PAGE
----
Harvesting of Nara fruits is done 4 months long from January to April every year. On average it requires 3 hours of harvesting for one kilogram of seeds. Both ripe and unripe melons will be loosened from the bushes by long wooden sticks and hooked iron rods. Ripe fruits are yellow outside. Unripe fruits are still green and will also be collected. Such unripe fruits will be covered three days long by sand and plastic tarps for ripening. The harvested melons will be returned to the living quarters by donkey carts for further processing.

Processing of Nara melons

In former times, the Nara shell was opened with a bone knife carved from beef rips. With the help of these thin and flexible bone knives, also the whole inner fruit flesh was scooped out of the shell.

Both photos were copied from: Indigenous Natural Plant Products in Namibia, published by Venture Publications Windhoek Namibia, 2014, Chapter 1; Copyright by Gillian Maggs-Kölling, Rosalia Iileka, Ruusa Gottlieb, and Esther Uushona. This book can be downloaded here.

The ripe fruit flesh can either be eaten raw, or it will be boiled to a pulp. For pulping, the whole inner fruit (flesh and seeds) will be put into a large drum and cooked on an open fire. The pulp will be reduced to about half of its original volume under constant stirring. During cooking, floating seeds (these are empty ones) and scum will be scooped off. When finally reduced to the required thickness, the pulp will be scooped out and strained from the remaining seed. For straining, typically old cans with holes in the bottom will be used.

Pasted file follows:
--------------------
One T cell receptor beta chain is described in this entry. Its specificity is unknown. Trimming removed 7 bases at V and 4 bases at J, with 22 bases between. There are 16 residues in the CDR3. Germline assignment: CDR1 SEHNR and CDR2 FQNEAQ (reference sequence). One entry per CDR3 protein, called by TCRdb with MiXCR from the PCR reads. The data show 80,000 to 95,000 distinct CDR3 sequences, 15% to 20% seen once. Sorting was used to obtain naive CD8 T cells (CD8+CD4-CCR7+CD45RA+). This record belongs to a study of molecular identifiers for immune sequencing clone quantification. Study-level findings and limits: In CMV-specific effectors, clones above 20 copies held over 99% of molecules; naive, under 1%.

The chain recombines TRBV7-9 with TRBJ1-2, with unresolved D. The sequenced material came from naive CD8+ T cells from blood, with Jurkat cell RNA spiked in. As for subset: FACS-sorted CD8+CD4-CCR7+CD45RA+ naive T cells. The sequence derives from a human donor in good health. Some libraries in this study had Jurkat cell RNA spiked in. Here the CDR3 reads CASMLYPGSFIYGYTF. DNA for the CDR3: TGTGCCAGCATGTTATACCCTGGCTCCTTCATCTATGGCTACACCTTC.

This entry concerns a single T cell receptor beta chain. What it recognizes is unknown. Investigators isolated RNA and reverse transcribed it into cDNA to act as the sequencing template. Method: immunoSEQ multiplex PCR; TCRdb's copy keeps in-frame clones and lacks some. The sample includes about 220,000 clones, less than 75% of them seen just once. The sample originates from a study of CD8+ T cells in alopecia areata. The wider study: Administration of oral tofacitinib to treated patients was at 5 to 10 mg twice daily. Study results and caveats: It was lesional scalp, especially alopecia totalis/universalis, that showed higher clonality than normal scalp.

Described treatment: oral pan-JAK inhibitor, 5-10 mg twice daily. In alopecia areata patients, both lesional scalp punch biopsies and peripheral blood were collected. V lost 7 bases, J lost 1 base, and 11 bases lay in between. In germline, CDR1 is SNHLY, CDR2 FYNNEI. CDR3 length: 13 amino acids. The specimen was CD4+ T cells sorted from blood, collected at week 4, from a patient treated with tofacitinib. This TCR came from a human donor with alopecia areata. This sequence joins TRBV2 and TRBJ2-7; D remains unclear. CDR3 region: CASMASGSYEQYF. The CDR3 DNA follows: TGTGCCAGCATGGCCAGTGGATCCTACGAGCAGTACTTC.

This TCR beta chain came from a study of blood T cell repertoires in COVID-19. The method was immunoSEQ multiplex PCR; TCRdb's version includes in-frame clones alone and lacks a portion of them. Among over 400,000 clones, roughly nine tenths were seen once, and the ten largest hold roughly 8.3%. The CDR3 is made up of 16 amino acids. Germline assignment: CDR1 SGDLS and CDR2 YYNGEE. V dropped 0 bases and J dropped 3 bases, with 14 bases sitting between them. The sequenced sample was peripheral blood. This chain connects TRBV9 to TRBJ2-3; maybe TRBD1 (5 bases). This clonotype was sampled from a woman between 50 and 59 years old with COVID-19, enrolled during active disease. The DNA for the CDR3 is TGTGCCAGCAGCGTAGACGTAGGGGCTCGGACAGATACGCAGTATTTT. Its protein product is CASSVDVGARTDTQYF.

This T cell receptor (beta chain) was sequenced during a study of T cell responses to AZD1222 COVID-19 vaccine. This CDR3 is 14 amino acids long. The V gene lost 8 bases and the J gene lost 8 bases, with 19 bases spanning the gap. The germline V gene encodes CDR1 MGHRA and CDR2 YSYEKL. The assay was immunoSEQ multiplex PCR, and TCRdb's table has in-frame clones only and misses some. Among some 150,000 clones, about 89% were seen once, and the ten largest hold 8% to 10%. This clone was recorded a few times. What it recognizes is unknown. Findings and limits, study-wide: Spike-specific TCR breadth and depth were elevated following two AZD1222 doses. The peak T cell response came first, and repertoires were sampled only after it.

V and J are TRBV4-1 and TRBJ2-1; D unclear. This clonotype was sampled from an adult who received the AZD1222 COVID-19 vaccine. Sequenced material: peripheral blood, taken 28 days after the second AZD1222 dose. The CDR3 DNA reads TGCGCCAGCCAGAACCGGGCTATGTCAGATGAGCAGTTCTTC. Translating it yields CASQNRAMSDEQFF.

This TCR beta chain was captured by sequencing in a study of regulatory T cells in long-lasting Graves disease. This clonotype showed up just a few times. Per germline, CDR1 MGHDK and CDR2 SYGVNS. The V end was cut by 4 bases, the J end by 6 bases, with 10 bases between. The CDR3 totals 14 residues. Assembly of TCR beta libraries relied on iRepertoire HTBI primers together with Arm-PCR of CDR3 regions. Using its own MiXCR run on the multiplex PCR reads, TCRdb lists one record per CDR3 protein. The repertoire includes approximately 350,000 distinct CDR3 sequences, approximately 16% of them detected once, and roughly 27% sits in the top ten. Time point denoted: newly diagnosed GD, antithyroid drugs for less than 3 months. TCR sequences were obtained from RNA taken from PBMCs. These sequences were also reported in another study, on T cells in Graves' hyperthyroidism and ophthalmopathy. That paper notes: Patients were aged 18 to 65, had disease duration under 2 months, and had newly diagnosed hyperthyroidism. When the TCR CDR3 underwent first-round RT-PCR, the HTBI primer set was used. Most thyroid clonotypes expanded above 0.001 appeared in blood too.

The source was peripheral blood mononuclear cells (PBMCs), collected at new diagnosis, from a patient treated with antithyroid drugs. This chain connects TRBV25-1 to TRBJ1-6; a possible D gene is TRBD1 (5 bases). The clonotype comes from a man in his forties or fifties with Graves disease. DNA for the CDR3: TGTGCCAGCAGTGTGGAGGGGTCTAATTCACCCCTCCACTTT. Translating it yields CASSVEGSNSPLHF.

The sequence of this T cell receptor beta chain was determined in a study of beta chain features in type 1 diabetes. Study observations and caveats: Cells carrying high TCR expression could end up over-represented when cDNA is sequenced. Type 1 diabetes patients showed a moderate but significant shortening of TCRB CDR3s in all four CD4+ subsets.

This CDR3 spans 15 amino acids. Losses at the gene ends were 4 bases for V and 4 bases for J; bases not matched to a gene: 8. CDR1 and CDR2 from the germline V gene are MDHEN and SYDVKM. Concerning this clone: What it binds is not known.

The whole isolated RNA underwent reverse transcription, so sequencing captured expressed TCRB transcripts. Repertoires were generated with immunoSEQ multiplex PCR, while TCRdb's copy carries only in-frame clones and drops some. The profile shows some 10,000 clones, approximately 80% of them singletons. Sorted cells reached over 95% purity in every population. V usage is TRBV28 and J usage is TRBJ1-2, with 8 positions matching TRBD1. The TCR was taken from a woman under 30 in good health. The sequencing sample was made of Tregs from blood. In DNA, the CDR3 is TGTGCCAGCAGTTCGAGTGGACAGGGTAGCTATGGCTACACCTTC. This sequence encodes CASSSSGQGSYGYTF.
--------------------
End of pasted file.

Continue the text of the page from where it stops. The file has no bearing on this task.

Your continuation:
Uses of Nara melon products

The remaining pulp without seeds was traditionally dried directly on hot desert sand for about three days. This resulted in ‘Nara leather’, which was about 1 – 3 mm thick, looked like leather, and could be stored indefinitely. Nowadays, the pulp is poured onto plastic sheets, dried also about three days, and sold as ‘Nara chocolate’. Fruit leather, either with or without sand, can be eaten as a snack or together with porridge.

Seeds are also dried and eaten by cracking open like sunflower seeds. In the past, they were also crushed and added to porridge again. These seeds should have a yellowish color outside, which proves that they were not washed with water, but came directly from pulp cooking. It is said that unwashed seeds got a better taste due to micro-fermentation processes. The English name ‘Butter pits’ is very appropriate, as they contain 57% of fat and 31% of proteins.

Also, peels of Nara fruits were and are not going to waste. These peels are a sought-after feed for goats and donkeys. And the unwanted seed is picked up by chickens.

Lessons learned about Nara melons:

  • Nara melons were the main staple food for Topnaar people in the Kuiseb Delta of Namibia.
  • The Nara fields were divided into patches and belonged to certain families, which defended them vigorously.
  • Harvesting time of Nara melons spans over four months and unripe fruits can be ripened easily.
  • Ripe Nara melons are either eaten raw or will be boiled up to a pulp.
  • Pulped fruit flesh will be poured onto sand or sheets and dried, which results in fruit leather.
  • Strained-off seeds will also be dried and thereafter either eaten raw or ground into porridge.
  • Nara seeds contain 57% fat and 31% protein.